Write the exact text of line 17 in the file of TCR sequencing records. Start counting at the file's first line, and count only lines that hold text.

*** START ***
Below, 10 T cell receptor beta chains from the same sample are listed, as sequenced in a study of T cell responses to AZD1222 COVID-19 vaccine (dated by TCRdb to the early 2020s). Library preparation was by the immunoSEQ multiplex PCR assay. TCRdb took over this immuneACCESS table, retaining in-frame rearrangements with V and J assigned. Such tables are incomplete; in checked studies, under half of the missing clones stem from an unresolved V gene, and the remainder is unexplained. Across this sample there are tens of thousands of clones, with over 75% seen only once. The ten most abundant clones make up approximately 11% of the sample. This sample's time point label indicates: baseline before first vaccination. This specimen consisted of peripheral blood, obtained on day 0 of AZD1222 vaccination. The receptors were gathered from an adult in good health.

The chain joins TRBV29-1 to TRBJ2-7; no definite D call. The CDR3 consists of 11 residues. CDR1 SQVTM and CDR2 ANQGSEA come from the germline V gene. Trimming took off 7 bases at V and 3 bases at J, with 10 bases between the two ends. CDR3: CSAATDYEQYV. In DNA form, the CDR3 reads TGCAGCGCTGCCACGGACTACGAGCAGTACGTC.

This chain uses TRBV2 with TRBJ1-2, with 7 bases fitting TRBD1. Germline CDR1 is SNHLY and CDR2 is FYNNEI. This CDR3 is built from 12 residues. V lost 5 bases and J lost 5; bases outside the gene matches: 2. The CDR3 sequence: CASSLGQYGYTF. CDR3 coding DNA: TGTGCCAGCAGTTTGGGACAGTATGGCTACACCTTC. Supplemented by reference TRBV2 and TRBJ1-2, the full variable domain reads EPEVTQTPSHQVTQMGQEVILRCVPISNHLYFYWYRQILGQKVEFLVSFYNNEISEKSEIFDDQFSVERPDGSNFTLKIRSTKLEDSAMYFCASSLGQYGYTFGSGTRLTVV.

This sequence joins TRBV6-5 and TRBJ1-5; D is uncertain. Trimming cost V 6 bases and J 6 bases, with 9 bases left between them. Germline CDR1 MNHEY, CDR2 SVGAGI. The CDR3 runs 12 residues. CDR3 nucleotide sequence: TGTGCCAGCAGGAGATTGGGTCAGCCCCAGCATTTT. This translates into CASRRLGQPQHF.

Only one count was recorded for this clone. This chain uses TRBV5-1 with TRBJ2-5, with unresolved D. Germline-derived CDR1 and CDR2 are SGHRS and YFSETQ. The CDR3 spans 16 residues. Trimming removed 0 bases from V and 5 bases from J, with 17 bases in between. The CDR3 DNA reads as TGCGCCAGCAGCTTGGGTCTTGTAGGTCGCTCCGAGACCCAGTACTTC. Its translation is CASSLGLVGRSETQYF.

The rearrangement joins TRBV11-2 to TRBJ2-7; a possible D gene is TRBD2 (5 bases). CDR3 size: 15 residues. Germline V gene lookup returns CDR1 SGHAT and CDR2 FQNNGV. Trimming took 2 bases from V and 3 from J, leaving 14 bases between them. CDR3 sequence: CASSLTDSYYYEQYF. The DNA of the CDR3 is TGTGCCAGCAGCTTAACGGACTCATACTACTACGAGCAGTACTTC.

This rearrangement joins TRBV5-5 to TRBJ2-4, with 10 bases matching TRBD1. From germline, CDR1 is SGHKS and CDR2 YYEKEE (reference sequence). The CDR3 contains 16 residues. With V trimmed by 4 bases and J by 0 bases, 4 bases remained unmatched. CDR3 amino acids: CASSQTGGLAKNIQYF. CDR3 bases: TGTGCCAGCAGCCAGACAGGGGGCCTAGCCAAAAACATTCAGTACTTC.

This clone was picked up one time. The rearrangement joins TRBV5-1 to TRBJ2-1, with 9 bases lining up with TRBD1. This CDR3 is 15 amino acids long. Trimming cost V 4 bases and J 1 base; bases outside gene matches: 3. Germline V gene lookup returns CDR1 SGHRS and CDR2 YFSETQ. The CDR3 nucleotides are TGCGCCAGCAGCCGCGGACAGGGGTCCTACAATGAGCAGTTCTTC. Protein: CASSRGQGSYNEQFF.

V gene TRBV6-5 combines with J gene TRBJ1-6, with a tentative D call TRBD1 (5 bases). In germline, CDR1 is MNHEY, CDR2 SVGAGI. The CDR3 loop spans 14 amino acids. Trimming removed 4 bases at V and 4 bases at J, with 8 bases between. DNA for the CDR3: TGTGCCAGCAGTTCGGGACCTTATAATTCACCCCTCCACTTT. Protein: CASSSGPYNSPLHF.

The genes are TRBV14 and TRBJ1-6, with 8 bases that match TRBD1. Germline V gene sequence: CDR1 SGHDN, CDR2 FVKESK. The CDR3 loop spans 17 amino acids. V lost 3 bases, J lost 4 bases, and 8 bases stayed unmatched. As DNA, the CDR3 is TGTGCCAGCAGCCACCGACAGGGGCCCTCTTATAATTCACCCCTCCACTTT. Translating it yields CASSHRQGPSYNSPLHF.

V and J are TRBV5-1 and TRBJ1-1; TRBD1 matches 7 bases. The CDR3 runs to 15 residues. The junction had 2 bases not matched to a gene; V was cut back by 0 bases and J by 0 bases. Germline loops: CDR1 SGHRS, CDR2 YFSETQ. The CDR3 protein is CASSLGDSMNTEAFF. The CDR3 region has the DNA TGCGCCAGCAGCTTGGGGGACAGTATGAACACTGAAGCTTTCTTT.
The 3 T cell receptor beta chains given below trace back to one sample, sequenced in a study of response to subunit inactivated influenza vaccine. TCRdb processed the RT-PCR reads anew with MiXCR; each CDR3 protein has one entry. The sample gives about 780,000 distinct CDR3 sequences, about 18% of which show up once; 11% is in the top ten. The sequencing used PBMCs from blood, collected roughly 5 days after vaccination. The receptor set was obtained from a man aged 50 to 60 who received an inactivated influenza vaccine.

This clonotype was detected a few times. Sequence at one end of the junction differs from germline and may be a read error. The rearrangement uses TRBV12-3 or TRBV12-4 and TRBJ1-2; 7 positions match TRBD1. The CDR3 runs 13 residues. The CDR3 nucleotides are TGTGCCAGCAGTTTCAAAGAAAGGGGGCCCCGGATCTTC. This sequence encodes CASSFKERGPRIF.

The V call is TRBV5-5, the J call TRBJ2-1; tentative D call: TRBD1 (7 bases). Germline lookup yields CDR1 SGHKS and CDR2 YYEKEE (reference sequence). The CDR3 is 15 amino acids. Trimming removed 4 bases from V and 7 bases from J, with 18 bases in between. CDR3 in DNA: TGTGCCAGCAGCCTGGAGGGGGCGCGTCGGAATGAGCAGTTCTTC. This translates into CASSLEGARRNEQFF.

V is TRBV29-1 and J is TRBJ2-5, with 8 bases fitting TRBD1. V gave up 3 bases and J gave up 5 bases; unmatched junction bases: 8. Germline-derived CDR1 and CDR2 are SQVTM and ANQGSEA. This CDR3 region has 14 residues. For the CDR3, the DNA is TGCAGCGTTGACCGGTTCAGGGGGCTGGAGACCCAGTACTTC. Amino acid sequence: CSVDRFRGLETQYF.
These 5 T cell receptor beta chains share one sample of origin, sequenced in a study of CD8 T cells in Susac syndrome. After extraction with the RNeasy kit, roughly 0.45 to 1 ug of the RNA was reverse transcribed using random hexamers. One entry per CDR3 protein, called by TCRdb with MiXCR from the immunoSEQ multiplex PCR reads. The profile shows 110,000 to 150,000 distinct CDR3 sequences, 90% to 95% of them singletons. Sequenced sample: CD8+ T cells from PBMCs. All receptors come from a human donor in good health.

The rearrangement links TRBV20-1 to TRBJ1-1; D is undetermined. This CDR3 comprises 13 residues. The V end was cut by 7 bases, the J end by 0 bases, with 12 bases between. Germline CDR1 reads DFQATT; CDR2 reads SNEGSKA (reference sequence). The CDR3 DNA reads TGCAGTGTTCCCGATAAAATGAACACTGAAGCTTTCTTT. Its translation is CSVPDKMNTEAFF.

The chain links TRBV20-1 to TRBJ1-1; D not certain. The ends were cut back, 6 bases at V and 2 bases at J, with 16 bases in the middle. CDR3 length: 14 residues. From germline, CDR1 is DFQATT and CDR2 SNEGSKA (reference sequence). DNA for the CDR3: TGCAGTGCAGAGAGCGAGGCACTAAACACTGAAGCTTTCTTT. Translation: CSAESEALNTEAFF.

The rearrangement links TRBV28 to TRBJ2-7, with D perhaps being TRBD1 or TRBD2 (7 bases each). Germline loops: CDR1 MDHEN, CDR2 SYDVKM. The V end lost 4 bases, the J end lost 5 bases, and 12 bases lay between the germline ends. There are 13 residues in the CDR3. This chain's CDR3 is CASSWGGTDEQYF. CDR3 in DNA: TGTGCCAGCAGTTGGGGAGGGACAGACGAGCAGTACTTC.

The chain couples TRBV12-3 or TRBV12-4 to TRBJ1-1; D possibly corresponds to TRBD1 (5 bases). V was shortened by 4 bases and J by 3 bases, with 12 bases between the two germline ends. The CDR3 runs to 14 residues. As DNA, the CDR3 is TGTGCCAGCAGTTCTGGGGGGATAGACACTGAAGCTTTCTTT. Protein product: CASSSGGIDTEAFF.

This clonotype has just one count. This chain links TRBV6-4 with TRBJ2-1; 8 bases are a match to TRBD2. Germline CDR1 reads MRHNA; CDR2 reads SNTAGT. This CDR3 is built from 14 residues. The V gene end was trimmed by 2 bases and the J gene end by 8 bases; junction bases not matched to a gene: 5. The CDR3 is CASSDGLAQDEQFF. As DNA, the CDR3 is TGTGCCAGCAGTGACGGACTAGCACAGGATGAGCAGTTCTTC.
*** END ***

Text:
The rearrangement links TRBV20-1 to TRBJ1-1; D is undetermined. This CDR3 comprises 13 residues. The V end was cut by 7 bases, the J end by 0 bases, with 12 bases between. Germline CDR1 reads DFQATT; CDR2 reads SNEGSKA (reference sequence). The CDR3 DNA reads TGCAGTGTTCCCGATAAAATGAACACTGAAGCTTTCTTT. Its translation is CSVPDKMNTEAFF.